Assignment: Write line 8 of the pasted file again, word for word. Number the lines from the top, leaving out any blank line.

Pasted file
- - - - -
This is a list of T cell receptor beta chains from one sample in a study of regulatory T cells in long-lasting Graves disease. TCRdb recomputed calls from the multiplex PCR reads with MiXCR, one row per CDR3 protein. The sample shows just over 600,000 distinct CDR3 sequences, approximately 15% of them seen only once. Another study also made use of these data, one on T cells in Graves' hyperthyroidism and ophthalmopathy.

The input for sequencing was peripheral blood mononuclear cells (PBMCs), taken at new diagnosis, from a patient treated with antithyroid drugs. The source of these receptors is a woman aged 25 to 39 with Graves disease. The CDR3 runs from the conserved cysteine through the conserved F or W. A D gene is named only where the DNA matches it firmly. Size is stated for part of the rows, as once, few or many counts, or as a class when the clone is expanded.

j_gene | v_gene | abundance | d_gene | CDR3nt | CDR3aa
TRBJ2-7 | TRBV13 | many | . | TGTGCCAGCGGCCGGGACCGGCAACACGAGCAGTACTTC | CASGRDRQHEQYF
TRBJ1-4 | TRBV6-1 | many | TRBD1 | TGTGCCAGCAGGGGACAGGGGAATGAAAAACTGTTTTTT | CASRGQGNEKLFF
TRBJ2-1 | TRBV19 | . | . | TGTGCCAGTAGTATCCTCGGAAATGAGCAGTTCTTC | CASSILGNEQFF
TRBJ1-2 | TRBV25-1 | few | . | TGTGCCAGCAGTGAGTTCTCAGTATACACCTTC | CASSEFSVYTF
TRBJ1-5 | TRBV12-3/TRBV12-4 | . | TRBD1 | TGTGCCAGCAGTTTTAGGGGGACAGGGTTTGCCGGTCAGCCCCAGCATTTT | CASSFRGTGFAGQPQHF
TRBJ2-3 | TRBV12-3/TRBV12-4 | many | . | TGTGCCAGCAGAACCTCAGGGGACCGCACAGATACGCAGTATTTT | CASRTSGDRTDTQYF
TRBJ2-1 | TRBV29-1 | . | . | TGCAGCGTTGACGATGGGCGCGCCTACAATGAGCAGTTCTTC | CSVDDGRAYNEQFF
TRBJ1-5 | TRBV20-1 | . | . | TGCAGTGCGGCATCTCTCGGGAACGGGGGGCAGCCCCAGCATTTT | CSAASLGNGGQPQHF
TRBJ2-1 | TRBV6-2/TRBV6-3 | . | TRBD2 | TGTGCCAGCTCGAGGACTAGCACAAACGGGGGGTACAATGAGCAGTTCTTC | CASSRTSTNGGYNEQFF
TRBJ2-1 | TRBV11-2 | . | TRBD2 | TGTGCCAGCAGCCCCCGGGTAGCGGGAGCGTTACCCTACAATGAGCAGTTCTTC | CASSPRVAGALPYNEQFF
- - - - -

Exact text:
TRBJ1-5 | TRBV12-3/TRBV12-4 | . | TRBD1 | TGTGCCAGCAGTTTTAGGGGGACAGGGTTTGCCGGTCAGCCCCAGCATTTT | CASSFRGTGFAGQPQHF